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Anybody know how to sedate a cow? (Update on page 2)

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  • Anybody know how to sedate a cow? (Update on page 2)

    One of our cows has somehow got bailing twine wrapped around her horn and ear and it has cut right into the ear. Normally she would follow a bucket of feed into the pen but today she was having none of it. She is obviously in pain and won't let us near her. We did stick down a handful of feed with 1.7ml of 10mg/ml ace - didn't know if that would work for cows but it works well for the horses! No effect. So, we gave her about another 0.6ml. She weighs around 600lbs so I was reckoning, per the bottle, that was the max that we should give her (2 - 4mg/100lbs). It had ZERO impact on her.

    I'll call the vet tomorrow but we don't have many large animal vets around here and most will only look at a cow if you can bring it in. We can't get her into the trailer without getting her into the pen and if we can get her into the pen we can probably get it off ourselves.

    Anyone got any ideas on how to make one hurting cow seriously sleepy?
    Last edited by Kate66; Jun. 25, 2010, 12:16 AM. Reason: Update

  • #2
    A friend of mine had a pet cow and her vet had her use xylazine when she needed work done.


    • #3
      Yes, Rompun/Xylazine is used in cows but at a lower dose than for horses. Be careful as you can make them go down.

      Would a twitch work on a cow?


      • #4
        Be *very* *careful* using xylazine in cattle.
        The amount that will sedate a horse will kill a cow.
        "It's like a Russian nesting doll of train wrecks."--CaitlinandTheBay

        ...just settin' on the Group W bench.


        • #5
          Anyone around there that can rope?

          Could you find a cowboy, with good cowboy skills, that could drive the cow somewhere, even if she didn't want to go, or rope and pull her into a trailer, or into the pens?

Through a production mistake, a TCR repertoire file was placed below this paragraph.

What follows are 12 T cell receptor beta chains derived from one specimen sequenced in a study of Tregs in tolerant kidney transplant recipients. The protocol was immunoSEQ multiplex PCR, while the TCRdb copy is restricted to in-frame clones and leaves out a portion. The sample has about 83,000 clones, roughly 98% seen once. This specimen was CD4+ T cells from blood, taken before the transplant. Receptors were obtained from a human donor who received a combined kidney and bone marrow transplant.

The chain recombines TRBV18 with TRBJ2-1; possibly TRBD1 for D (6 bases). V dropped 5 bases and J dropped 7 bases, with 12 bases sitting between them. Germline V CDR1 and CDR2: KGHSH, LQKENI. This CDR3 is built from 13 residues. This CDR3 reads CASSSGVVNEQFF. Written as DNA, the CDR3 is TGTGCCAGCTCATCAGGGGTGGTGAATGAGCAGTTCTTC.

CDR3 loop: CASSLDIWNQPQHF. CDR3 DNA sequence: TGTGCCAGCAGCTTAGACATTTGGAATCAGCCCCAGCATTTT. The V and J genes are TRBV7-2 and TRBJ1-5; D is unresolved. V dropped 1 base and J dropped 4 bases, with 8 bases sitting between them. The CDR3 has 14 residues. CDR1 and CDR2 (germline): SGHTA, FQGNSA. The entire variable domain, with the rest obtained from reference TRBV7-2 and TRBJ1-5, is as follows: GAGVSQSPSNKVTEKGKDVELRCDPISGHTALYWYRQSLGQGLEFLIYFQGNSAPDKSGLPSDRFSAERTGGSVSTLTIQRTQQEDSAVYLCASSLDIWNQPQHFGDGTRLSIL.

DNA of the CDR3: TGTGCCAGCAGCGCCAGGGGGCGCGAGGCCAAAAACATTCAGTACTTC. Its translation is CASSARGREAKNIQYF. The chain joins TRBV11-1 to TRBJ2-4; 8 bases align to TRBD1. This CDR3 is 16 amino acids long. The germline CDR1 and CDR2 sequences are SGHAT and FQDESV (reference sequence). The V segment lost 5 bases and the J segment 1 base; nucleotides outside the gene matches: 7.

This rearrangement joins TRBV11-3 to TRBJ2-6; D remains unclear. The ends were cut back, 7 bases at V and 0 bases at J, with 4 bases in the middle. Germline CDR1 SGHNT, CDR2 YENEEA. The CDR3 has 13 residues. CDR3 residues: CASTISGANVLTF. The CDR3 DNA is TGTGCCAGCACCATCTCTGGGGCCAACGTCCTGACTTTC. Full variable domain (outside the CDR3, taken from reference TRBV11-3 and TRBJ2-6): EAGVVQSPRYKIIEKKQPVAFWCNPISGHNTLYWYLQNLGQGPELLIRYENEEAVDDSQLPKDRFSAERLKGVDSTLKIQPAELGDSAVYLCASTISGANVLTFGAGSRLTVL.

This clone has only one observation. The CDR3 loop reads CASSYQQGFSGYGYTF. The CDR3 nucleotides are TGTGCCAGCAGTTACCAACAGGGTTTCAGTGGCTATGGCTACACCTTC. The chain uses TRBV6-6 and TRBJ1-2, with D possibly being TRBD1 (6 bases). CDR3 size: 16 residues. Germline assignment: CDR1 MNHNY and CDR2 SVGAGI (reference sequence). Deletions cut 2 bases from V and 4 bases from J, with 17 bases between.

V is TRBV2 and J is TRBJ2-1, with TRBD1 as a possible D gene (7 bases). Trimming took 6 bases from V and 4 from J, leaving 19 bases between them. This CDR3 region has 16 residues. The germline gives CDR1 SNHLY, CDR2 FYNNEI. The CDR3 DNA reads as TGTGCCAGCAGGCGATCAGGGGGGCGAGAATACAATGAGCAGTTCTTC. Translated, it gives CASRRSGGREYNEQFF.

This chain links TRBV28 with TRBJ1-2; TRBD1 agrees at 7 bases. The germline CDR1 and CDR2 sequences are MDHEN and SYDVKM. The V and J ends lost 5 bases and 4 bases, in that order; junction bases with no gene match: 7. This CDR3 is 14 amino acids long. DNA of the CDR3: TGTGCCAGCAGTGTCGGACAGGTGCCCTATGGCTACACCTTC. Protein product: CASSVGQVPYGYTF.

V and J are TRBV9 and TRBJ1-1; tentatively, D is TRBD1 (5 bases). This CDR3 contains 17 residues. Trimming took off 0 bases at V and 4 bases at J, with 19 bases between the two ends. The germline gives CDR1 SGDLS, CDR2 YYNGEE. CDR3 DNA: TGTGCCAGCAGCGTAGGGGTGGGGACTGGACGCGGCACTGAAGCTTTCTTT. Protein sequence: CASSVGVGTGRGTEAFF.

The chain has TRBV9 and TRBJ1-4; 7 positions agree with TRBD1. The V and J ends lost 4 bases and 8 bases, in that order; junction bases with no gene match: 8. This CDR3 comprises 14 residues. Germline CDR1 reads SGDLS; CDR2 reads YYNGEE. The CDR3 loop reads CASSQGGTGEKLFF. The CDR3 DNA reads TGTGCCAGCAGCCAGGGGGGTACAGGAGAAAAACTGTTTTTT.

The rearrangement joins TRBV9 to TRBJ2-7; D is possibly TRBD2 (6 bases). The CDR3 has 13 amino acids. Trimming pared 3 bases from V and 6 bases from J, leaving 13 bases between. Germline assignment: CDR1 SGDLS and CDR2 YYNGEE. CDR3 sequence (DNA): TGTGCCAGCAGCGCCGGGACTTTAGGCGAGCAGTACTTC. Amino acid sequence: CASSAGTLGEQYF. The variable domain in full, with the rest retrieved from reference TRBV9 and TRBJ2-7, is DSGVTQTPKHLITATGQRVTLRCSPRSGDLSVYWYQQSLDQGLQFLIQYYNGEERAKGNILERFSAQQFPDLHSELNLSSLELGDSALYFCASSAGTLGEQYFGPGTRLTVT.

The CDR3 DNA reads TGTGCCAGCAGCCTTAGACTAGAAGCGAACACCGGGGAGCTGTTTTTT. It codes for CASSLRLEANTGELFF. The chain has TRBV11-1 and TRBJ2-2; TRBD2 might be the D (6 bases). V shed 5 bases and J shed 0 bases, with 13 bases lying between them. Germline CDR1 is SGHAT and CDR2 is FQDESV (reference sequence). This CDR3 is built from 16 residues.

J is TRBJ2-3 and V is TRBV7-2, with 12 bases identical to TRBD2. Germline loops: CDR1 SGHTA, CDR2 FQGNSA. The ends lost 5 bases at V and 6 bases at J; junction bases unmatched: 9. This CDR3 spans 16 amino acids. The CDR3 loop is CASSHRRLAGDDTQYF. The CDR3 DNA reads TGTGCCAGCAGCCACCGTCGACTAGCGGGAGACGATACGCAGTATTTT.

For mature cows, that weight closer or more than 1000 #, you can, with two ropers, heading and heeling, stretch her out and then you can treat her safely for all.
          Roping, done well, is not hurting a cow any.
          Good pasture ropers work their cattle at the end of a rope gently, like a fish on a line.

          If your cow is 600#, that is a very small cow.
          Maybe you are underdosing?


          • Original Poster

            It is a very small cow - they are Dexters so max out at 42" height and about 750lbs.

            I don't know anyone who ropes around here unfortunately, although there must be thousands - heck, I am right here in the south of Texas. As I say, normally we have no issues getting this cow, she is the glutton of the herd and will chase of the rest for the bucket, so we know she really is feeling bad. I'll try the vet tomorrow and see if he'll sell me something without coming out. I really hate it, she's trying to scratch her ear with her back foot and just opening the wound right up.

            I am normally pretty good at getting the bailing twine out of the field, mostly because it messes up the mower, but that last bale just got away from me.


            • #7
              Most large animal vets here are ropers in the weekend.
              Are you sure you can't find a large animal veterinarian in South TX?


              • Original Poster

                There are 3 within about 50 miles. 1 has decided all he wants to do is equine dentistry, 1 seems to be cutting back and won't do a barn/farm call for a cow unless we have stocks (which we don't) and the 3rd had a heart attack last year, was out for a while, seems to now be working on his own and won't do any barn calls at all.